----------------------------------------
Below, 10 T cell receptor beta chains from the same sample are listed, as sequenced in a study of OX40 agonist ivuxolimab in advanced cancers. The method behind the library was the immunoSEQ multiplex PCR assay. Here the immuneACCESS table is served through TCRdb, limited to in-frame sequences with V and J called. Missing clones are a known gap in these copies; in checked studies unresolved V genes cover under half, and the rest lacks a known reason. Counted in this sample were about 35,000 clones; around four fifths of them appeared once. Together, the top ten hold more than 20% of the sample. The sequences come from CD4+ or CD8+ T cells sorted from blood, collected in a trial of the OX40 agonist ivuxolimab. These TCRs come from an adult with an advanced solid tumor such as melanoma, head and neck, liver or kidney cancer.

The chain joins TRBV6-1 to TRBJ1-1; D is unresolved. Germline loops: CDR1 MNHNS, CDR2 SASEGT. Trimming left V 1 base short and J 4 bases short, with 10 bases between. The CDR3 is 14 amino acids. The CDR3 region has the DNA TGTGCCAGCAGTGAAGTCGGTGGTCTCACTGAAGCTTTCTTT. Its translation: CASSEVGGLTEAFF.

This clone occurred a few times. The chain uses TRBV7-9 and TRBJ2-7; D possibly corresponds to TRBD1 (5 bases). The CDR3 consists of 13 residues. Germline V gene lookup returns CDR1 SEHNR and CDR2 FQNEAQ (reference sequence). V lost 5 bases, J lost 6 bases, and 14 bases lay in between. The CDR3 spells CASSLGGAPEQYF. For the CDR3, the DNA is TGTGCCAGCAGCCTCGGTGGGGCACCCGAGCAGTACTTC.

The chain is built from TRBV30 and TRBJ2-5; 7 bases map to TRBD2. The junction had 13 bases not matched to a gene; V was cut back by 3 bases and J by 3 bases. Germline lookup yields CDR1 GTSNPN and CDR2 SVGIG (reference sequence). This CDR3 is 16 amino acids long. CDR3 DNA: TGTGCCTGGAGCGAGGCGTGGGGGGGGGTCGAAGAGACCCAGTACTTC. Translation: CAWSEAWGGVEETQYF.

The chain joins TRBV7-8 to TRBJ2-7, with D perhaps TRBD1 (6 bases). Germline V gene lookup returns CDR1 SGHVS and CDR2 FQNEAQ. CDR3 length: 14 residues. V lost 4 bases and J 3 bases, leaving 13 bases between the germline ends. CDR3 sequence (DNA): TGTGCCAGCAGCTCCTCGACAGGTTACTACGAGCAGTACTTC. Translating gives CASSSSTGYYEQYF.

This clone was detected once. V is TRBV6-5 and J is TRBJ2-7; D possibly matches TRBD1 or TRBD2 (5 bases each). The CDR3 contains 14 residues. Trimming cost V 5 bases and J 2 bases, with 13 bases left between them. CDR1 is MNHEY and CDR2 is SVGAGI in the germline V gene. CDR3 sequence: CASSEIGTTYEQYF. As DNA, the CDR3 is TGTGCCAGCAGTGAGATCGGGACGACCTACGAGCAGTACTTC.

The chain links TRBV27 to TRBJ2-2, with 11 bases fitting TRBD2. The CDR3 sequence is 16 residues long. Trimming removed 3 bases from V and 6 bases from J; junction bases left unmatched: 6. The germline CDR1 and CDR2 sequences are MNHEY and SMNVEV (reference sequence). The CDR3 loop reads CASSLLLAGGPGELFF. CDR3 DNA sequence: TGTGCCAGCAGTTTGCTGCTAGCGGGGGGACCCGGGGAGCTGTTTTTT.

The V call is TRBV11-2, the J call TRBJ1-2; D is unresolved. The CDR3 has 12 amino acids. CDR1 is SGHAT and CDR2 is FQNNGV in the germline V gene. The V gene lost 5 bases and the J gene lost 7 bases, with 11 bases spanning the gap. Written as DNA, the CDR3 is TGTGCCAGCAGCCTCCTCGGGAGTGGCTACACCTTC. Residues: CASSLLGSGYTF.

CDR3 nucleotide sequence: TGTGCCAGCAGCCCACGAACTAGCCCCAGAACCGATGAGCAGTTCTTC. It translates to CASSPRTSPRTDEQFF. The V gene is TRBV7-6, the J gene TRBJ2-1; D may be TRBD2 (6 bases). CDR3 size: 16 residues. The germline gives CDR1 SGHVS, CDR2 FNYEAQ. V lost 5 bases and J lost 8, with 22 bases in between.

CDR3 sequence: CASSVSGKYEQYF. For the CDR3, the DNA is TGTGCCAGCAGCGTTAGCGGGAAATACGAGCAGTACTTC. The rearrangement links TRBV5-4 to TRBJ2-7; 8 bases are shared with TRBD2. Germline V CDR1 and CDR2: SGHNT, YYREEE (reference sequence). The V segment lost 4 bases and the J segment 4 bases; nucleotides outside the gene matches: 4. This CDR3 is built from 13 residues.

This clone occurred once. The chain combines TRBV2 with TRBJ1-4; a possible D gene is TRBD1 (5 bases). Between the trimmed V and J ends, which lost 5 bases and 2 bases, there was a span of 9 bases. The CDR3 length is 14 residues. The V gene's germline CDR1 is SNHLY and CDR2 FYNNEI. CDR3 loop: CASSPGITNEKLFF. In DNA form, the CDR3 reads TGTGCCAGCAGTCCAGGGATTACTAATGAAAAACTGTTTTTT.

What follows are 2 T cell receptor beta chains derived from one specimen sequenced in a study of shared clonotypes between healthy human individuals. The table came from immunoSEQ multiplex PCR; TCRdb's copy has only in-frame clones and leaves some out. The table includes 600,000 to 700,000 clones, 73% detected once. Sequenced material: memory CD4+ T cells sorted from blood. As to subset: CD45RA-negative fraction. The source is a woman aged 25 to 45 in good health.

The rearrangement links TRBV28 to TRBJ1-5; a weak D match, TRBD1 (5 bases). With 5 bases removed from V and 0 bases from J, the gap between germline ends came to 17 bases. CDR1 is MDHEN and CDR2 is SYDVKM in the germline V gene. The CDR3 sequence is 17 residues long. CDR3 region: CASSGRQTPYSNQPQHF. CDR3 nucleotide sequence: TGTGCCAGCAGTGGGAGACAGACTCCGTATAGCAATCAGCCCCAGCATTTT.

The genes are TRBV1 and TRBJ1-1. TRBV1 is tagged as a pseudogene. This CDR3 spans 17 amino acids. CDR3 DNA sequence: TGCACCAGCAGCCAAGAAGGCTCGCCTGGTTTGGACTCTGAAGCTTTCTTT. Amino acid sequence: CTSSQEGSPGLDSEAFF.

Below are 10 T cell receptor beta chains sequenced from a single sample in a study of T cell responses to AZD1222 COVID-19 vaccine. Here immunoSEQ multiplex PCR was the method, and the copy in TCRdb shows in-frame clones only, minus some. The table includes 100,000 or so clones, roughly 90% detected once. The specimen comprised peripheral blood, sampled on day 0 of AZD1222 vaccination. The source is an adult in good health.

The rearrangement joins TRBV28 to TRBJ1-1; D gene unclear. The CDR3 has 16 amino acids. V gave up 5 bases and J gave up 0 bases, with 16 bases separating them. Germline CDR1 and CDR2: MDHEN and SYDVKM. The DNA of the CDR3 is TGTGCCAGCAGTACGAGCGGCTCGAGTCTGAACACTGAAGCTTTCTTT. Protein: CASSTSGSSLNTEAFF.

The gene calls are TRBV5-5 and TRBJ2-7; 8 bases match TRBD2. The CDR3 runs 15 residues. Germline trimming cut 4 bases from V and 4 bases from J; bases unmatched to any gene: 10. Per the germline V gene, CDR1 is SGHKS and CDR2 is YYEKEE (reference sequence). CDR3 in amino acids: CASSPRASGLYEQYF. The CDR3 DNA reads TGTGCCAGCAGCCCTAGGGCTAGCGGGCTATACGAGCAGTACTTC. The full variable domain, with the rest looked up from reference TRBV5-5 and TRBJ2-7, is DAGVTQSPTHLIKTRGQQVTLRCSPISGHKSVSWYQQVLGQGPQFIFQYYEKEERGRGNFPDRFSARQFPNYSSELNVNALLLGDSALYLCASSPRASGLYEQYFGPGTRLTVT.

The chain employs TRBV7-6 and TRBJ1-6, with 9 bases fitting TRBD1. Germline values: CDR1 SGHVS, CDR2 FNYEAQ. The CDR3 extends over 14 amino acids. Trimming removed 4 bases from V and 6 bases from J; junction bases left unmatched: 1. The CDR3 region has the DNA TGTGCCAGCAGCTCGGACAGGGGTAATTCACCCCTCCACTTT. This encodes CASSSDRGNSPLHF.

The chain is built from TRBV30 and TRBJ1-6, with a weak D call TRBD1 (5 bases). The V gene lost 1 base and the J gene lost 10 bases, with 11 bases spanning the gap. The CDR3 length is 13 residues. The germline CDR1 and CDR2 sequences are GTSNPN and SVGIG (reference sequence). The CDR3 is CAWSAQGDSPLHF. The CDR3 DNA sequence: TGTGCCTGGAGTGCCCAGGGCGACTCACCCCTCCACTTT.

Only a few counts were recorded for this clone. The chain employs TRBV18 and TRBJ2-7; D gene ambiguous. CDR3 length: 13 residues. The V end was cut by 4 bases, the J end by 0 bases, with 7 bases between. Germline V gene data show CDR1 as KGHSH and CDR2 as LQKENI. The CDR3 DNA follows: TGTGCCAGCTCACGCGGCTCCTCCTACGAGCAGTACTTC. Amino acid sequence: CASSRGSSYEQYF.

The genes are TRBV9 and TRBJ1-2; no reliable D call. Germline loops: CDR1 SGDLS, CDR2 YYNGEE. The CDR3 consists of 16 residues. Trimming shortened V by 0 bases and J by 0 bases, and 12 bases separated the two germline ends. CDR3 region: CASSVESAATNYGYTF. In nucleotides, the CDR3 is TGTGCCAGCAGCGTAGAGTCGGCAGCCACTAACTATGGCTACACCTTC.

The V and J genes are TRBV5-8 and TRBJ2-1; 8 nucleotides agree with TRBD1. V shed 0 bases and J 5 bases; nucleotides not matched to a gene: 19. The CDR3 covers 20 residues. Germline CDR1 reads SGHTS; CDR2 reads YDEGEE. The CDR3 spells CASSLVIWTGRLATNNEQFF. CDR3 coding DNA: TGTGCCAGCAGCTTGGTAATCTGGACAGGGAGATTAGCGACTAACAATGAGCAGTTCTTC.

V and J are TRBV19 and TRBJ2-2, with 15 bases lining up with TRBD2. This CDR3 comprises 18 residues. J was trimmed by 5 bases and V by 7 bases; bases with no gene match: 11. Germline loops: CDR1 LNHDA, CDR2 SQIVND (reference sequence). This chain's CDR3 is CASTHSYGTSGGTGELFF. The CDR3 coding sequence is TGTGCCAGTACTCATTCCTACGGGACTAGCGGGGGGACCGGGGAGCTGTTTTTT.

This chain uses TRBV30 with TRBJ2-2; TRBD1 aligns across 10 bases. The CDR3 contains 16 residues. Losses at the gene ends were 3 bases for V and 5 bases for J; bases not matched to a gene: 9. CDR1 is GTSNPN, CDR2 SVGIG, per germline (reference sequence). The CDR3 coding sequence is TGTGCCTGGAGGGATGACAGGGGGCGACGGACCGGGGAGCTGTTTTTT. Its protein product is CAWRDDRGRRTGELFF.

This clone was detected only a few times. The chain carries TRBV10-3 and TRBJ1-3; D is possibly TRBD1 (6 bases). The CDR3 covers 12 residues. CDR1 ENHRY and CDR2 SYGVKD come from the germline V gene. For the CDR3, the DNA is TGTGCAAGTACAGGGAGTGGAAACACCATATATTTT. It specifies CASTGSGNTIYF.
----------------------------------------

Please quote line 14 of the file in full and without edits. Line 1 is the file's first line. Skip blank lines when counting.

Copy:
The genes are TRBV1 and TRBJ1-1. TRBV1 is tagged as a pseudogene. This CDR3 spans 17 amino acids. CDR3 DNA sequence: TGCACCAGCAGCCAAGAAGGCTCGCCTGGTTTGGACTCTGAAGCTTTCTTT. Amino acid sequence: CTSSQEGSPGLDSEAFF.